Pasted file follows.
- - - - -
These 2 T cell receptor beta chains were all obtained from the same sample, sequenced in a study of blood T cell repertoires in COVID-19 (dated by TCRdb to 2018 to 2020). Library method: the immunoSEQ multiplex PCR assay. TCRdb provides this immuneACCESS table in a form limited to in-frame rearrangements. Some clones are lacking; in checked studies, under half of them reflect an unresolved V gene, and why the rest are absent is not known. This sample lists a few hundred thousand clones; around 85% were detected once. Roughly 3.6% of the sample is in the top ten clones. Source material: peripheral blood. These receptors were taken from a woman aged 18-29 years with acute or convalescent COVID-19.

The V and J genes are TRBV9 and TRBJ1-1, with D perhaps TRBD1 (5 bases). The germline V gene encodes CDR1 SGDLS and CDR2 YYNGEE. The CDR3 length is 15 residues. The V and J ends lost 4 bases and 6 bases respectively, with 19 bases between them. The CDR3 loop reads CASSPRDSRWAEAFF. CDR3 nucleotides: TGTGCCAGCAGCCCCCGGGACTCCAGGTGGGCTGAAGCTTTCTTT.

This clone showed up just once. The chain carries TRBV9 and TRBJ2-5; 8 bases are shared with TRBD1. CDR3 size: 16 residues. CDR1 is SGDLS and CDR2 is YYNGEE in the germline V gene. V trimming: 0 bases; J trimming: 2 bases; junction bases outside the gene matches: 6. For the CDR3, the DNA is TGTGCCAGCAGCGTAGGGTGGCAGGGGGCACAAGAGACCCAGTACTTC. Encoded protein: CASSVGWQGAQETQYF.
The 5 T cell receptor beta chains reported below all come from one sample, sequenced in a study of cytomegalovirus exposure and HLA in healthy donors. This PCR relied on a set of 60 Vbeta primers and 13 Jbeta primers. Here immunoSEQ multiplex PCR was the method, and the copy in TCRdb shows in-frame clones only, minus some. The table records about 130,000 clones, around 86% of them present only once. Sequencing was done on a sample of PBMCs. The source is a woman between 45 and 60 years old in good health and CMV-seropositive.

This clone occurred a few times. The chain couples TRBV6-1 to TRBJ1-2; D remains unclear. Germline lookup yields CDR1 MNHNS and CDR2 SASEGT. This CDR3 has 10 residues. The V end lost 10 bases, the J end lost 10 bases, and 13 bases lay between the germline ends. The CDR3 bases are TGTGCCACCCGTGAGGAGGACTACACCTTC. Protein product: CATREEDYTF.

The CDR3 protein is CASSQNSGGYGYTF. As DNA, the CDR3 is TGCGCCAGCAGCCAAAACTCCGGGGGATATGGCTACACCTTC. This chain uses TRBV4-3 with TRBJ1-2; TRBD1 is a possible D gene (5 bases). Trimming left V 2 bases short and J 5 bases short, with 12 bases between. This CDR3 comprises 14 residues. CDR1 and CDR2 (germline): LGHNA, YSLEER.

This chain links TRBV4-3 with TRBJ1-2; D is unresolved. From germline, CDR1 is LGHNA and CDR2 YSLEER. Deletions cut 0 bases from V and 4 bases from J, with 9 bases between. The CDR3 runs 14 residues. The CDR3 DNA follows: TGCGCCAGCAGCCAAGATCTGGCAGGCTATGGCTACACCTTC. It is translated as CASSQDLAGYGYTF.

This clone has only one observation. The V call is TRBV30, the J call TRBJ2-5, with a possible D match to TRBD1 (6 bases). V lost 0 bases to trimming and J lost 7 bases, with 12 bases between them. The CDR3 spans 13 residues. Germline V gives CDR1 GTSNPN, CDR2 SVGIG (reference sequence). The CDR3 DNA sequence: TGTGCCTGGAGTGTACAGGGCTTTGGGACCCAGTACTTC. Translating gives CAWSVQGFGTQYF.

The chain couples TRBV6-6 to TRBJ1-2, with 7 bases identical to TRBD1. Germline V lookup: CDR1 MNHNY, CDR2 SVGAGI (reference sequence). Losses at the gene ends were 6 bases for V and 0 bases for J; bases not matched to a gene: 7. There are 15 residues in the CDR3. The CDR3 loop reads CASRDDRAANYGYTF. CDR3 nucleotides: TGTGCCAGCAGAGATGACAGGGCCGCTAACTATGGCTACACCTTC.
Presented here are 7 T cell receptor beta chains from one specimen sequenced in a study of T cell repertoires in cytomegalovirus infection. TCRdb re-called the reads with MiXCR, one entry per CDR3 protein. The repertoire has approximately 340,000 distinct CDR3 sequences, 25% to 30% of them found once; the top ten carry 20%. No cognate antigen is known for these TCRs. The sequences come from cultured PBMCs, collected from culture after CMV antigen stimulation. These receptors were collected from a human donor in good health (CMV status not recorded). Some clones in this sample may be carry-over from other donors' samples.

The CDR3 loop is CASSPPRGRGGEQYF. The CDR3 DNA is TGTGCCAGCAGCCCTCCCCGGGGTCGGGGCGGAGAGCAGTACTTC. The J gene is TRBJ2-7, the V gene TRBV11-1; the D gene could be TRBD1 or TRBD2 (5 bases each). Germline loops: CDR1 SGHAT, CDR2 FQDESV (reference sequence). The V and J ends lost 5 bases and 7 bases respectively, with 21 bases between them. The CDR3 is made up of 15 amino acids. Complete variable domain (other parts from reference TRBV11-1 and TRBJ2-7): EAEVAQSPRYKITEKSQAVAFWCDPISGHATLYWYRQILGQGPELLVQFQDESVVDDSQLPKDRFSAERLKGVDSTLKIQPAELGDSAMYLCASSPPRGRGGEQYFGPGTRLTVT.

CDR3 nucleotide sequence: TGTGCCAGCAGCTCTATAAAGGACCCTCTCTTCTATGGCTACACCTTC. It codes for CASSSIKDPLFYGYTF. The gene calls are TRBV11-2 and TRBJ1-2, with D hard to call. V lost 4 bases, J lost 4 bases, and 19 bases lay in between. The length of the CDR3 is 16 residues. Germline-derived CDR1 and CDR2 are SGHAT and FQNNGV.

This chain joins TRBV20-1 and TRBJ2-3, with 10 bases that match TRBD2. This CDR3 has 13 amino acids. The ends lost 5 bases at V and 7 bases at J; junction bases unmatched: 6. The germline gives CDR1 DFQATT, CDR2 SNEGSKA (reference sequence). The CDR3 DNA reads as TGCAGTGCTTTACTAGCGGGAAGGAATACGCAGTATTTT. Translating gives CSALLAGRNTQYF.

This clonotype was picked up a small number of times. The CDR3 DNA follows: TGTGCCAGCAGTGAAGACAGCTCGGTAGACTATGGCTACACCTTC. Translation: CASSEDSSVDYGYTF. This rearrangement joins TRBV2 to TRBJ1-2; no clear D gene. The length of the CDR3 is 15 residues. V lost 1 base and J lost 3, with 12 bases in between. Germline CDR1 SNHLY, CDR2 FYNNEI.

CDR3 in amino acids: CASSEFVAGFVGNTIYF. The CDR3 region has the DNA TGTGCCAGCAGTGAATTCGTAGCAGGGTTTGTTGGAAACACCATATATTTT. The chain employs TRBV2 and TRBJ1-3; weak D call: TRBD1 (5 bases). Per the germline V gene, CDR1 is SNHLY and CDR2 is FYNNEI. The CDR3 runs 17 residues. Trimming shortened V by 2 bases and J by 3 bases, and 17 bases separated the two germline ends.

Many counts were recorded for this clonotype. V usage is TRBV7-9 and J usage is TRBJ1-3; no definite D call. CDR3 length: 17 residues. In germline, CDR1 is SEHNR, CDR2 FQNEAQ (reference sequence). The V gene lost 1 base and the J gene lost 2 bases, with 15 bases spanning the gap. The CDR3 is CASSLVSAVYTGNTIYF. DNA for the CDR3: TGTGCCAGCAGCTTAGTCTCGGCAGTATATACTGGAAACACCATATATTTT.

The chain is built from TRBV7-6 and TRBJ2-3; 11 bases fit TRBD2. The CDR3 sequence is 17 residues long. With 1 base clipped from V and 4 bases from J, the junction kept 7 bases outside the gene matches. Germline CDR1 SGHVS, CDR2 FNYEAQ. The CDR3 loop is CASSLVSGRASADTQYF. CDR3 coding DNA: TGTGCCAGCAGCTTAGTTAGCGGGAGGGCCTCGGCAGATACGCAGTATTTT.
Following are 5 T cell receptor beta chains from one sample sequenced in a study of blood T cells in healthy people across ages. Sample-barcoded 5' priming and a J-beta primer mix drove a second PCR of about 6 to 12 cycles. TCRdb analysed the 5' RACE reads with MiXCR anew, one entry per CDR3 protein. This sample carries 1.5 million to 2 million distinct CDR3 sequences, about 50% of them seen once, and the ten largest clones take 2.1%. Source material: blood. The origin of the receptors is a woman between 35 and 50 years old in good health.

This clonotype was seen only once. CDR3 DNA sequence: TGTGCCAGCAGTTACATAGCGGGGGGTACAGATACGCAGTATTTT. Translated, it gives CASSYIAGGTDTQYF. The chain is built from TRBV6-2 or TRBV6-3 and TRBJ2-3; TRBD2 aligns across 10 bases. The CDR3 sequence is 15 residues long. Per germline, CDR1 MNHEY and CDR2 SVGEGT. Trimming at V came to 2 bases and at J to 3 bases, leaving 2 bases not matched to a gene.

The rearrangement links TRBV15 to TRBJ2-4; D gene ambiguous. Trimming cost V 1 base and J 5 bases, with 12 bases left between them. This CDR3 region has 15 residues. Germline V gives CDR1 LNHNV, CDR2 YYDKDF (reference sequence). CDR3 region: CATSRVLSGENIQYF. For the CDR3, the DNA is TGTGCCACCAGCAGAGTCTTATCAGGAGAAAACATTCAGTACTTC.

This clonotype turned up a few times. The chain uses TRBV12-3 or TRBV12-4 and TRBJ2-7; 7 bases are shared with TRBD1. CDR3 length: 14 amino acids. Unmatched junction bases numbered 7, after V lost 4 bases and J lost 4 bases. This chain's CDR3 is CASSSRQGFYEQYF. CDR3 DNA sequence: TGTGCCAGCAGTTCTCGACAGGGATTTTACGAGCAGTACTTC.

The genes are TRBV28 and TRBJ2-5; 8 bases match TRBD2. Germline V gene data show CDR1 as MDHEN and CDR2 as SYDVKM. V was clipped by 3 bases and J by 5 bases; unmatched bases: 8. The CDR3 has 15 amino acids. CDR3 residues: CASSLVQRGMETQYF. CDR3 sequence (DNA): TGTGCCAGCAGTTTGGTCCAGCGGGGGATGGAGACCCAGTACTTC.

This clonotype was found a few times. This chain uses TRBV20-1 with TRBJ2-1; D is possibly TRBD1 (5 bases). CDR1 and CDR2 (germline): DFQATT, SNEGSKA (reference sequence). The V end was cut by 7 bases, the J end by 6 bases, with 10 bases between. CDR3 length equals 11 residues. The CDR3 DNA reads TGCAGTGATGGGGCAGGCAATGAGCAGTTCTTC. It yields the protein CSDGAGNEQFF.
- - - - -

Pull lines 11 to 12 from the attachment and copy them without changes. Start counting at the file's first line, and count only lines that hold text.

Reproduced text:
The CDR3 loop is CASSPPRGRGGEQYF. The CDR3 DNA is TGTGCCAGCAGCCCTCCCCGGGGTCGGGGCGGAGAGCAGTACTTC. The J gene is TRBJ2-7, the V gene TRBV11-1; the D gene could be TRBD1 or TRBD2 (5 bases each). Germline loops: CDR1 SGHAT, CDR2 FQDESV (reference sequence). The V and J ends lost 5 bases and 7 bases respectively, with 21 bases between them. The CDR3 is made up of 15 amino acids. Complete variable domain (other parts from reference TRBV11-1 and TRBJ2-7): EAEVAQSPRYKITEKSQAVAFWCDPISGHATLYWYRQILGQGPELLVQFQDESVVDDSQLPKDRFSAERLKGVDSTLKIQPAELGDSAMYLCASSPPRGRGGEQYFGPGTRLTVT.

CDR3 nucleotide sequence: TGTGCCAGCAGCTCTATAAAGGACCCTCTCTTCTATGGCTACACCTTC. It codes for CASSSIKDPLFYGYTF. The gene calls are TRBV11-2 and TRBJ1-2, with D hard to call. V lost 4 bases, J lost 4 bases, and 19 bases lay in between. The length of the CDR3 is 16 residues. Germline-derived CDR1 and CDR2 are SGHAT and FQNNGV.